Anesthesia care: Typically a peripheral IV, BP cuff, ETT, and inhalational anesthesia. As of August 2012, cardiologists are now requesting radial arterial lines on their atrial fibrillation ablation cases. All the necessary equipment and kits should be available on R8. The R8 techs will also be supplying the pressure bag set-ups and will assist you if you so request. Therefore, there should be no need to call the CVAT for assistance.

The anesthetic management for cryo-ablations is slightly different:

  • They still want no muscle paralysis during some of the case, particularly when they are ablating the right upper pulmonary veins. They purposely will pace the phrenic nerve which runs close by. This will effectively pace the diaphragm. The ETCO2 trace will be affected.
  • They don't give any fluid so we're free to mange our fluids just like any other case. It's best to inquire however, because some patients will receive as much as one liter of crystalloid.
  • Pts. may get cold; they actually turned the room temp up today. We monitor the pt's. temp ourselves.
  • Obviously, as part of the "start up" of this process, some things could have been overlooked. Please do not hesitate to contact me (Paul Lennon) with suggestions/observations.

An ETT is preferred due to the case length, need for an esophageal temperature probe (as an early indicator of pulmonary vein to esophageal fistula), and the (unlikely) risk of severe hemodynamic instability due to procedural complications. Cardiologists prefer particularly timely notification of hemodynamic instability (or increase in esophageal temperature) due to a concern that this may be an indicator of a procedural complication.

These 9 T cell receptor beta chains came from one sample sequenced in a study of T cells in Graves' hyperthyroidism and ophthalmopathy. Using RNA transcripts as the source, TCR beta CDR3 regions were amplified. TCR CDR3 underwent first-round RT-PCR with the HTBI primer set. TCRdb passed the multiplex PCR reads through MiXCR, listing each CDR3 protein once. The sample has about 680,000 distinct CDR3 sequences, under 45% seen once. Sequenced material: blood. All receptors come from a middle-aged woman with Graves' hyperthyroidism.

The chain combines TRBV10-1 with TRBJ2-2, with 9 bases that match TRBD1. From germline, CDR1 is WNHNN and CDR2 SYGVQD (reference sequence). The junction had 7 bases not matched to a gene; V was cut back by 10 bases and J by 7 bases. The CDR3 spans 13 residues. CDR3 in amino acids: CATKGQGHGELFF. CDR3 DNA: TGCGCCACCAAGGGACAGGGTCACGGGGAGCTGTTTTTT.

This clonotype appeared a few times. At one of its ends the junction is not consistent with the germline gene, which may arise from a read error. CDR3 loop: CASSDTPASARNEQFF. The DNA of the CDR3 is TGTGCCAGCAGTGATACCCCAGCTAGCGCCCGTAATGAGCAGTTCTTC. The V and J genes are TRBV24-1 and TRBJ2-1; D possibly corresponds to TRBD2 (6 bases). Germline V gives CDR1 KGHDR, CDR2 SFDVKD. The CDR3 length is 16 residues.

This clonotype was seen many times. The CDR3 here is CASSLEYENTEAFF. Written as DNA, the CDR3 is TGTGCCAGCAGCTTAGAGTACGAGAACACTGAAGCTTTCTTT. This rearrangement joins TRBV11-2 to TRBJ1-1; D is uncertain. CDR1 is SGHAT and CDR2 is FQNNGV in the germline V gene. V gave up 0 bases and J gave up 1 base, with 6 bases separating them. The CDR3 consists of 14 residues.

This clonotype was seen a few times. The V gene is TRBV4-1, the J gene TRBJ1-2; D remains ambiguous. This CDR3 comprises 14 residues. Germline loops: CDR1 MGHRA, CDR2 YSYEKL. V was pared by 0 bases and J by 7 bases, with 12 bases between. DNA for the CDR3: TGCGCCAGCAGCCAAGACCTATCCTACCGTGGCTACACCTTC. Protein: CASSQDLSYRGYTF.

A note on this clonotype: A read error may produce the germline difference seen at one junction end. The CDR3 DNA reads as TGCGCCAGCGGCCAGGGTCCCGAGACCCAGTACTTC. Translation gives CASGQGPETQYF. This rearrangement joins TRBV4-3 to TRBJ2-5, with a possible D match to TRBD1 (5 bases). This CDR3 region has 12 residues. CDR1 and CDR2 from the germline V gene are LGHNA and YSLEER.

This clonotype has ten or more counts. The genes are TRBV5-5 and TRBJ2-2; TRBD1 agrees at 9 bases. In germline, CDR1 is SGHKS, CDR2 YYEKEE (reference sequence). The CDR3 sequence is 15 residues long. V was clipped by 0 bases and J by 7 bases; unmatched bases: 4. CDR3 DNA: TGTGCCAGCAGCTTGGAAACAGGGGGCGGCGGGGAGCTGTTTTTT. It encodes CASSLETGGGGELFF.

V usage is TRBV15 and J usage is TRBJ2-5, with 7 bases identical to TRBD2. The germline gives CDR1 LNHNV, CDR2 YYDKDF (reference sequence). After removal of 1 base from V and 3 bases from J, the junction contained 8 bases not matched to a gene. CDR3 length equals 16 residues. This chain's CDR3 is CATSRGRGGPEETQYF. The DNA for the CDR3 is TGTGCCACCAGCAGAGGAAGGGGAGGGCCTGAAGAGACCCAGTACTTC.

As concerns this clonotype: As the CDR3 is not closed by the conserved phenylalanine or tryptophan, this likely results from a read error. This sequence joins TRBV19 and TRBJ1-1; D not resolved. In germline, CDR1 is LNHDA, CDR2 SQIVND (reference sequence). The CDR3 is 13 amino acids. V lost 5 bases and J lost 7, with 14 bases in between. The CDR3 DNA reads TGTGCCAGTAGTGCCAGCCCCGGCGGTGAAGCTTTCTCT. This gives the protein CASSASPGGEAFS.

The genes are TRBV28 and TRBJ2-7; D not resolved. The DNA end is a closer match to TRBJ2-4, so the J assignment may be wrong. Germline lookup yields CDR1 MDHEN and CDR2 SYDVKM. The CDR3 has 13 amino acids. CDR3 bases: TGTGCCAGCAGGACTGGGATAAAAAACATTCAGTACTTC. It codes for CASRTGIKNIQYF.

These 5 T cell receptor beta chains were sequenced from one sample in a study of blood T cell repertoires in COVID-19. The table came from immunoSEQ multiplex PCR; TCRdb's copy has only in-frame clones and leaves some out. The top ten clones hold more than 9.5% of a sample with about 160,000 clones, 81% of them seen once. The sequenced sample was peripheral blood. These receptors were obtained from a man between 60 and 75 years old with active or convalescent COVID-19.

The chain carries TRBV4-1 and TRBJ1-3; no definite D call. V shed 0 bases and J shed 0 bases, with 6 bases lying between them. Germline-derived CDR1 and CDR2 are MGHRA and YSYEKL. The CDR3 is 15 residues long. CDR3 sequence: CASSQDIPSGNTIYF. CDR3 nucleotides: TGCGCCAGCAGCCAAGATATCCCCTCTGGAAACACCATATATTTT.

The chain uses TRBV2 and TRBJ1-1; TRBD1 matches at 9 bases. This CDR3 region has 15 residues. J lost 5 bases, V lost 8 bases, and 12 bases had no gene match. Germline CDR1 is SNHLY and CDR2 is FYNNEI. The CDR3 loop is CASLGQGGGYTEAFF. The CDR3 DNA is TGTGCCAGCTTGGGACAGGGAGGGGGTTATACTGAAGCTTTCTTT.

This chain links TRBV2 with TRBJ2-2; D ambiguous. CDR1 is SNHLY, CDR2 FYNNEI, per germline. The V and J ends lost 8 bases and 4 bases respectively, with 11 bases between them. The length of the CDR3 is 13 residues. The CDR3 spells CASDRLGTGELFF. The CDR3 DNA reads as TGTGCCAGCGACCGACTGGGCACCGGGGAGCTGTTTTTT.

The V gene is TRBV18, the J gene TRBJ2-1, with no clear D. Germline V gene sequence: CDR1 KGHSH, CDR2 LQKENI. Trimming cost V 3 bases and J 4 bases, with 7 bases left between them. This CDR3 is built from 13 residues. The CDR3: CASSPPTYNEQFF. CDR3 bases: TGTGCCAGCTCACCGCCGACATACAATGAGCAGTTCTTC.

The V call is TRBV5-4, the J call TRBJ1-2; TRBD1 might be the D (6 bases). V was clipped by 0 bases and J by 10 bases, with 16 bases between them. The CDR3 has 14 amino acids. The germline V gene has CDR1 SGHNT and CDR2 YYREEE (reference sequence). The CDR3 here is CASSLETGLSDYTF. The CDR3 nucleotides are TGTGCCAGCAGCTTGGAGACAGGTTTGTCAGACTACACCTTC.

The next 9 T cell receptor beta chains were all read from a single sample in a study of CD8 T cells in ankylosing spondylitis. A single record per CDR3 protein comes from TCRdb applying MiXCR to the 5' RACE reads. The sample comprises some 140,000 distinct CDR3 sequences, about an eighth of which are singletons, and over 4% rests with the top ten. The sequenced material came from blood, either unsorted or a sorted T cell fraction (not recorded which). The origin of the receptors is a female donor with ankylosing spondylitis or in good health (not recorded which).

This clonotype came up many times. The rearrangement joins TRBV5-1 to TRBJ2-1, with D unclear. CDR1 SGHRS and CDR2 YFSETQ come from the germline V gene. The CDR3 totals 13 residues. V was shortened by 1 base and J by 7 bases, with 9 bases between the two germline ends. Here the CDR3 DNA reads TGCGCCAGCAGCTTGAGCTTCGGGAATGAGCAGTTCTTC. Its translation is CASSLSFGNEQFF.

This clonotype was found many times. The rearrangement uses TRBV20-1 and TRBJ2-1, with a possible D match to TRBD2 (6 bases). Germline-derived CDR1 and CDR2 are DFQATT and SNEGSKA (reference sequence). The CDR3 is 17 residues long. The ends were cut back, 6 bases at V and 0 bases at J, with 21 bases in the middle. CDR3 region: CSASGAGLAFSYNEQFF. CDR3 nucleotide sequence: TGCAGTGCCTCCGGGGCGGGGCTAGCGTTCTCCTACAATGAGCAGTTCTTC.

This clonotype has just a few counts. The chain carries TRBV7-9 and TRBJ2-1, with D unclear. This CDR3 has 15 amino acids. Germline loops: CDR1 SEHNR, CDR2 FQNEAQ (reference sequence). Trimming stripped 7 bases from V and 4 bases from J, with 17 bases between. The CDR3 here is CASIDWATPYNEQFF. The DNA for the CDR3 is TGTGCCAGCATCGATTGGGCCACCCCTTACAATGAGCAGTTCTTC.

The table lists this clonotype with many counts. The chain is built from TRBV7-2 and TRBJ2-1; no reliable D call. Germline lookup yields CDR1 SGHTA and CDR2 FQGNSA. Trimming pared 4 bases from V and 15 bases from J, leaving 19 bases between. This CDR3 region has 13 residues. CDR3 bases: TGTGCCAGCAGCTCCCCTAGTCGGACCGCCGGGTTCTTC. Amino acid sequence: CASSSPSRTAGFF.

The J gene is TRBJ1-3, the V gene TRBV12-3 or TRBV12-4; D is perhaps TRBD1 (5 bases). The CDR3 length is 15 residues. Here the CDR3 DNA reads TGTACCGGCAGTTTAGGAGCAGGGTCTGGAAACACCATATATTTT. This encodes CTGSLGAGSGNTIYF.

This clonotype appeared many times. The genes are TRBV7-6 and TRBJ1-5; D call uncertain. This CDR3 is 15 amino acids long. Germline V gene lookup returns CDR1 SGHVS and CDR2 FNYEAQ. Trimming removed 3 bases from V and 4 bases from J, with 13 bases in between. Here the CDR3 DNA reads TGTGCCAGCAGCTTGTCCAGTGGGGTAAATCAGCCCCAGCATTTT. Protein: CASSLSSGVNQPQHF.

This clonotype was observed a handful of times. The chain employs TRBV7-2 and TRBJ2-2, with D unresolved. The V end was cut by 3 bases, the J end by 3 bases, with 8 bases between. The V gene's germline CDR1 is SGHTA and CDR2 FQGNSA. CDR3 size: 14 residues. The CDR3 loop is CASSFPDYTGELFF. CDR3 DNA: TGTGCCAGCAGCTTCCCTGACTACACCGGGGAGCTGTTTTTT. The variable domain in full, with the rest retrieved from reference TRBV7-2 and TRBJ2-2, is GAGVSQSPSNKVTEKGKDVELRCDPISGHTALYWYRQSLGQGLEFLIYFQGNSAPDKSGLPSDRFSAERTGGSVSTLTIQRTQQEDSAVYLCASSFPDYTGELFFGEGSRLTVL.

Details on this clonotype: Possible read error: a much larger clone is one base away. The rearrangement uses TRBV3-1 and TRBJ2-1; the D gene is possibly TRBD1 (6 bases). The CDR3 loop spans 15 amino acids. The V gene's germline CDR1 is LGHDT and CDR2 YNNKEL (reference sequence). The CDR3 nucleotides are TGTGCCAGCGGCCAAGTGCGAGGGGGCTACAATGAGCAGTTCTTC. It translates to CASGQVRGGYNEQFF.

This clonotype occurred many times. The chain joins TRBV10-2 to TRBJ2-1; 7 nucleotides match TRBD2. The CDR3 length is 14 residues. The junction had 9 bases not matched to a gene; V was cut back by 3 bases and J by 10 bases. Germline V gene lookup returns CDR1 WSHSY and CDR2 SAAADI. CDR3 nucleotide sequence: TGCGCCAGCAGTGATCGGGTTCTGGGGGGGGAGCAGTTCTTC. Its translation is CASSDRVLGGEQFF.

See Also more detailed notes on the first case of A-Fib Ablation at MMC, immediately below

Atrial Fibrillation Ablation Checklist

June 2013 Shannon Calvert, Paul Lennon

  ITEM RATIONALE
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Radial arterial line
Major concern is cardiac tamponade (~2% of cases) during the ablation phase. Hypotension (after commencement of ablation) raises a strong suspicion of tamponade. Inform us (cardiology) immediately if hypotension occurs so that we can quickly look for tamponade with our indwelling ultrasound. False alarms are OK. If tamponade occurs, the arterial line will also be crucial in management (on R8 and/or in the OR).
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Use an endotracheal tube
Airway control and occasional breath holding will be required
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Muscle relaxants...
...must be largely gone by 45 minutes after intubation: we need to identify the phrenic nerve via nerve stimulation.
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Patient movement...
...during the procedure can substantially complicate and prolong the procedure (movement will change the atrial map and may require redo of this mapping).
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limit IV fluids
We give substantial amounts of IV fluid as part of the ablation procedure. Therefore, please attempt to limit your IV fluids.
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Heparin...
...will be administered by cardiology.
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Antibiotics...
...are not routinely required.
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Communication
frequent and open frequent and open communication is strongly encouraged.

 

 

 


Anesthesia for Ablation of Atrial Fibrillation